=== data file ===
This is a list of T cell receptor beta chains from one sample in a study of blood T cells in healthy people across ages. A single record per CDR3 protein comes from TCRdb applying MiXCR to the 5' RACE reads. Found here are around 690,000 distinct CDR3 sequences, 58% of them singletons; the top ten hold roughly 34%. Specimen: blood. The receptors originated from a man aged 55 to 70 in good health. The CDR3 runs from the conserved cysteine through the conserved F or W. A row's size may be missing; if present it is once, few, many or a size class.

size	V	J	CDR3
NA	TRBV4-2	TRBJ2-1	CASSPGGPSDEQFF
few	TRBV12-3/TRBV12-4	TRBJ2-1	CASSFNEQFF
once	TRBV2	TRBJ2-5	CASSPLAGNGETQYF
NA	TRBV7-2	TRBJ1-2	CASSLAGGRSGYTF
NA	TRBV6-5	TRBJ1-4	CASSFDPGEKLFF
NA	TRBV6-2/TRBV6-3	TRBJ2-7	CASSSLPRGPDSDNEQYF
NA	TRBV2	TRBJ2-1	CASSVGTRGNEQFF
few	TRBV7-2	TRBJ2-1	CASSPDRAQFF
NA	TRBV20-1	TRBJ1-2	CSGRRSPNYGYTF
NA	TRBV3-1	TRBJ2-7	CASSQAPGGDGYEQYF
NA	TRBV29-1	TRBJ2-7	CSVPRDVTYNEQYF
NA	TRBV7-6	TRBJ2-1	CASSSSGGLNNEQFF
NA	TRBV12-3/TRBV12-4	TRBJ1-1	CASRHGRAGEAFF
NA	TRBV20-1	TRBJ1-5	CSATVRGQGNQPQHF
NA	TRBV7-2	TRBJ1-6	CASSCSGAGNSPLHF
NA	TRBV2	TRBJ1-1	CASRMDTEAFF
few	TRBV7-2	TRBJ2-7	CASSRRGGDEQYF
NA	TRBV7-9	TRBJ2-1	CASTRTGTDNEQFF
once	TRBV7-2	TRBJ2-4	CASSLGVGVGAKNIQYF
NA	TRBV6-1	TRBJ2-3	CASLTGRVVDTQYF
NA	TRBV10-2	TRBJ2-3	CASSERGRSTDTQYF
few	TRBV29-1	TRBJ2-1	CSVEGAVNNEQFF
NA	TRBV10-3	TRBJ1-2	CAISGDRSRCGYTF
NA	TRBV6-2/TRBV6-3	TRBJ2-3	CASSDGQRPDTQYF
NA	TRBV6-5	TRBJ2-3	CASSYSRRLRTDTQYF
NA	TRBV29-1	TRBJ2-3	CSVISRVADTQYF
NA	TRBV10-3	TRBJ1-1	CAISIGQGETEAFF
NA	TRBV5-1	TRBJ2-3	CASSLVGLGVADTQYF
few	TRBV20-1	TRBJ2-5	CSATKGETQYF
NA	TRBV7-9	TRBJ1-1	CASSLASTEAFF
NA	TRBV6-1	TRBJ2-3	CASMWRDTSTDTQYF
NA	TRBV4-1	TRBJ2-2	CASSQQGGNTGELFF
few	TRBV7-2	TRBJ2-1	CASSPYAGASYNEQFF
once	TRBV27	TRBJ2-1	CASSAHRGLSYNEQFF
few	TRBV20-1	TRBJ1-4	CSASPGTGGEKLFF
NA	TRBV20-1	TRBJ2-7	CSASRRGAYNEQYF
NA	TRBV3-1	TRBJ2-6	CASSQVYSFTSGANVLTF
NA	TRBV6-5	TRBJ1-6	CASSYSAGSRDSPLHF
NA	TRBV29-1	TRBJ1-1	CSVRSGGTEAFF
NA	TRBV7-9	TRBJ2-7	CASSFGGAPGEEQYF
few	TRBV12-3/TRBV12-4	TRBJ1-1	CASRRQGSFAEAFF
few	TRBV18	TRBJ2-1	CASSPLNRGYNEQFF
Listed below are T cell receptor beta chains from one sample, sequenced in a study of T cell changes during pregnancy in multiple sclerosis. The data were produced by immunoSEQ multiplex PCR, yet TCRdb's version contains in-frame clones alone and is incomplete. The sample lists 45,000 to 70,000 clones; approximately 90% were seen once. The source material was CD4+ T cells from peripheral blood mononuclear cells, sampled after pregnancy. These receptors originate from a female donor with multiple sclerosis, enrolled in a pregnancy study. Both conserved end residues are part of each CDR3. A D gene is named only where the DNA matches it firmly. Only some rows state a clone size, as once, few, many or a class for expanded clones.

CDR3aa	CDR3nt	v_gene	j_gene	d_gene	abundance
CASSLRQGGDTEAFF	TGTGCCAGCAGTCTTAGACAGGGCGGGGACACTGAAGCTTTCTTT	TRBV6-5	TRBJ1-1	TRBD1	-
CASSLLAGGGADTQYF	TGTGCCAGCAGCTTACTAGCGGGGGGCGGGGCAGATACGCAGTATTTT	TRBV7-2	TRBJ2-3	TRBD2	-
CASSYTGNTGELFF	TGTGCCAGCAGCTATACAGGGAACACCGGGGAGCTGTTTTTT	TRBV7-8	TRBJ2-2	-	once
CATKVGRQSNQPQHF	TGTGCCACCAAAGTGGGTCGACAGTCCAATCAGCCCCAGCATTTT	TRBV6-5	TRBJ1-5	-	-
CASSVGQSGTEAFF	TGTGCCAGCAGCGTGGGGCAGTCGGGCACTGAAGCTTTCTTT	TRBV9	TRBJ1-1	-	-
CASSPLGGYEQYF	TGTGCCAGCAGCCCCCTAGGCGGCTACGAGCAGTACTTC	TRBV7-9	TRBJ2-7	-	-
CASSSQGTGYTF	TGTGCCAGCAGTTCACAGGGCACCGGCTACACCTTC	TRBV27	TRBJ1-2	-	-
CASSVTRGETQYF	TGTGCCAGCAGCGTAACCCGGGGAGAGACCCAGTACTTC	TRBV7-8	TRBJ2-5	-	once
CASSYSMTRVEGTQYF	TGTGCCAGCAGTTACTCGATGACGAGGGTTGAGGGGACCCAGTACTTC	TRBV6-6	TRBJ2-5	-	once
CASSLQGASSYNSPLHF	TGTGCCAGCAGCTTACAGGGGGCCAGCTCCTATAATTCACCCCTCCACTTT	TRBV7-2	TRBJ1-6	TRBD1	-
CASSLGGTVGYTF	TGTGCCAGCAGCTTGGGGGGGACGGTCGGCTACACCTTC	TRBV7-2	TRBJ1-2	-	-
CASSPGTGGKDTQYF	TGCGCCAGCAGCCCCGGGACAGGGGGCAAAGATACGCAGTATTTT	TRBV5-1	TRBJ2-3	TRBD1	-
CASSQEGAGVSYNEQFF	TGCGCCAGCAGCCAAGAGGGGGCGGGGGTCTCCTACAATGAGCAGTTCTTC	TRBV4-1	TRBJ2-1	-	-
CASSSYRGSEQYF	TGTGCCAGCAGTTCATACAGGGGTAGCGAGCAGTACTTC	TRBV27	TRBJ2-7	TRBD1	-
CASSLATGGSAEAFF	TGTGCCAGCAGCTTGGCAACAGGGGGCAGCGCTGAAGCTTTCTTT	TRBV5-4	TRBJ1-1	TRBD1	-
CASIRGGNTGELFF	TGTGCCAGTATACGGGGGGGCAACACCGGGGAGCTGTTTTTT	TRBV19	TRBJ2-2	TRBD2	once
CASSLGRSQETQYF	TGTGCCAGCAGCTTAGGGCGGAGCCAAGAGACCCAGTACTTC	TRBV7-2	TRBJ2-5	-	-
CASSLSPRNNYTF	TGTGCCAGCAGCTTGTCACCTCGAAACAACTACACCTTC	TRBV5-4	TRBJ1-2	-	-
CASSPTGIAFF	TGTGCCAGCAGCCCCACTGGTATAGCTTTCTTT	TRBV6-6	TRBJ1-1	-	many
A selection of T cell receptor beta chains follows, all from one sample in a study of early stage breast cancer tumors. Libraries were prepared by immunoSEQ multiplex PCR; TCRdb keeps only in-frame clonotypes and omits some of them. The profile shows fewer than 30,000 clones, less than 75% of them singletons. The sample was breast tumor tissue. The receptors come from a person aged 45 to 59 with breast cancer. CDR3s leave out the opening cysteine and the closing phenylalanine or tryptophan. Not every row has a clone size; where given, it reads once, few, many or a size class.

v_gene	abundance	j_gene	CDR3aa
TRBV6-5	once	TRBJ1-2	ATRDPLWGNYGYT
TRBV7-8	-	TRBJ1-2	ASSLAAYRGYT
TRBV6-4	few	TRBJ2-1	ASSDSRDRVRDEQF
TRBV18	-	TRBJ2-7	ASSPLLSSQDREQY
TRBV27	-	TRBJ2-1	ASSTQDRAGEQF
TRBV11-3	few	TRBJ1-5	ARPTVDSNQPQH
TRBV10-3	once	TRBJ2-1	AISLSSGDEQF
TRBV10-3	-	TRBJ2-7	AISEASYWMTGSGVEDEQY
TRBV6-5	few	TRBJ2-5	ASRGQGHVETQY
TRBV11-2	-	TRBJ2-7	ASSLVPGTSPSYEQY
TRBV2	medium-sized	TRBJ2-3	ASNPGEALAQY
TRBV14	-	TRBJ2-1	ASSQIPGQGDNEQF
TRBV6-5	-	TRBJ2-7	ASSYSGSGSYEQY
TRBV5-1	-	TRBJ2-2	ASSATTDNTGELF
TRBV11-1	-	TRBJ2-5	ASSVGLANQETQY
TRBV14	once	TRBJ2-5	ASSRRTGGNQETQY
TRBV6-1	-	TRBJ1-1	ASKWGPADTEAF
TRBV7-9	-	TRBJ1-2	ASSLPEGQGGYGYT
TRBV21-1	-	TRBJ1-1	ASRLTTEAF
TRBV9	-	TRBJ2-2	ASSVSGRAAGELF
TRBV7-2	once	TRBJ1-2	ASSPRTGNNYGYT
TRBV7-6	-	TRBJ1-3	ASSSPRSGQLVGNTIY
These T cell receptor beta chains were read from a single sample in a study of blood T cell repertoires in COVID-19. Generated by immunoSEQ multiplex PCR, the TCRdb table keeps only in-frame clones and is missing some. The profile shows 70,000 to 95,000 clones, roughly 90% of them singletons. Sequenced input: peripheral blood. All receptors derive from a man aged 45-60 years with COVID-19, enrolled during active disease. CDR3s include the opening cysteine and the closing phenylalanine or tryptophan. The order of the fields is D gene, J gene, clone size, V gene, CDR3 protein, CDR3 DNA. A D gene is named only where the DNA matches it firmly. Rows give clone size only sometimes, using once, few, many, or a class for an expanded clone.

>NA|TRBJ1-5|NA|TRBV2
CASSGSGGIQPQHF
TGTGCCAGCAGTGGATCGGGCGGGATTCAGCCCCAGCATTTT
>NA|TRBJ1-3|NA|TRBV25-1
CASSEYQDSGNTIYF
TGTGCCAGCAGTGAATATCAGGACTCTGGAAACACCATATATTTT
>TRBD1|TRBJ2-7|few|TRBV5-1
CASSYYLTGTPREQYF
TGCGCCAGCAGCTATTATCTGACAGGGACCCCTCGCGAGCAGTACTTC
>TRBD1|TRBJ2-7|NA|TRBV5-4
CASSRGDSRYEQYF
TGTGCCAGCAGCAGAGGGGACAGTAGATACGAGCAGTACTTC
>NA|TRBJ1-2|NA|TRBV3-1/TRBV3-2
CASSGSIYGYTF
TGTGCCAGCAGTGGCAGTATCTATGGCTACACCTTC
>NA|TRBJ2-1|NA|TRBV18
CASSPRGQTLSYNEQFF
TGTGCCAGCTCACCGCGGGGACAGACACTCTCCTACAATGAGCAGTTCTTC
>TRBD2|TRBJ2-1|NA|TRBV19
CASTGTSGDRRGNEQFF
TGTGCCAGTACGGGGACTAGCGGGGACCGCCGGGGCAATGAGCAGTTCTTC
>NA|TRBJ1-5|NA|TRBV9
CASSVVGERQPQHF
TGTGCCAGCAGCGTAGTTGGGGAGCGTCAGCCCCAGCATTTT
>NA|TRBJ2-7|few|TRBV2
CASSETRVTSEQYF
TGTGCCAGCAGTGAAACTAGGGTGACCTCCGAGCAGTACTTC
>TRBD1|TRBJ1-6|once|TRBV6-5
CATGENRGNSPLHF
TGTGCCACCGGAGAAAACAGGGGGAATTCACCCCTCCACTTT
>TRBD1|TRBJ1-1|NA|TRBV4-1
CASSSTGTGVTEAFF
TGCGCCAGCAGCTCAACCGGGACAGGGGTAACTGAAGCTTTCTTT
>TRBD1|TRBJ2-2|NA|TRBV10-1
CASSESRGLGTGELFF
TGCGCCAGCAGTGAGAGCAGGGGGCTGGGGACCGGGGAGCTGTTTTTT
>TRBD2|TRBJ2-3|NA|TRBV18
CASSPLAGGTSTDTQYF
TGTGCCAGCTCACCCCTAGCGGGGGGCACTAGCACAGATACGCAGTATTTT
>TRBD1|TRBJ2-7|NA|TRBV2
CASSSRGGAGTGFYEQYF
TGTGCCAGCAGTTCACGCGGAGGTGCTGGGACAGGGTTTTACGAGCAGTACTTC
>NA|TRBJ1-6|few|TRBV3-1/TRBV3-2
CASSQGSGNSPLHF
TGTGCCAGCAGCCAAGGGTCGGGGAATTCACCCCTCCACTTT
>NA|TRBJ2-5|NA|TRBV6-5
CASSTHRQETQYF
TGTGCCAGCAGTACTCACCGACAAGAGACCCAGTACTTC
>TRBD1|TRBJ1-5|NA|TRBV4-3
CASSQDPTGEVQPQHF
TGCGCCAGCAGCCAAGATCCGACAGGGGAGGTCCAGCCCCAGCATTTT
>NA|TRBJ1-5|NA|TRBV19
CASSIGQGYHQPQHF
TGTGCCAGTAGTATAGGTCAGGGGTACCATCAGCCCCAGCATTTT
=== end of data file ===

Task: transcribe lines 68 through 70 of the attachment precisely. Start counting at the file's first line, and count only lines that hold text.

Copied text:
TRBV6-5	once	TRBJ1-2	ATRDPLWGNYGYT
TRBV7-8	-	TRBJ1-2	ASSLAAYRGYT
TRBV6-4	few	TRBJ2-1	ASSDSRDRVRDEQF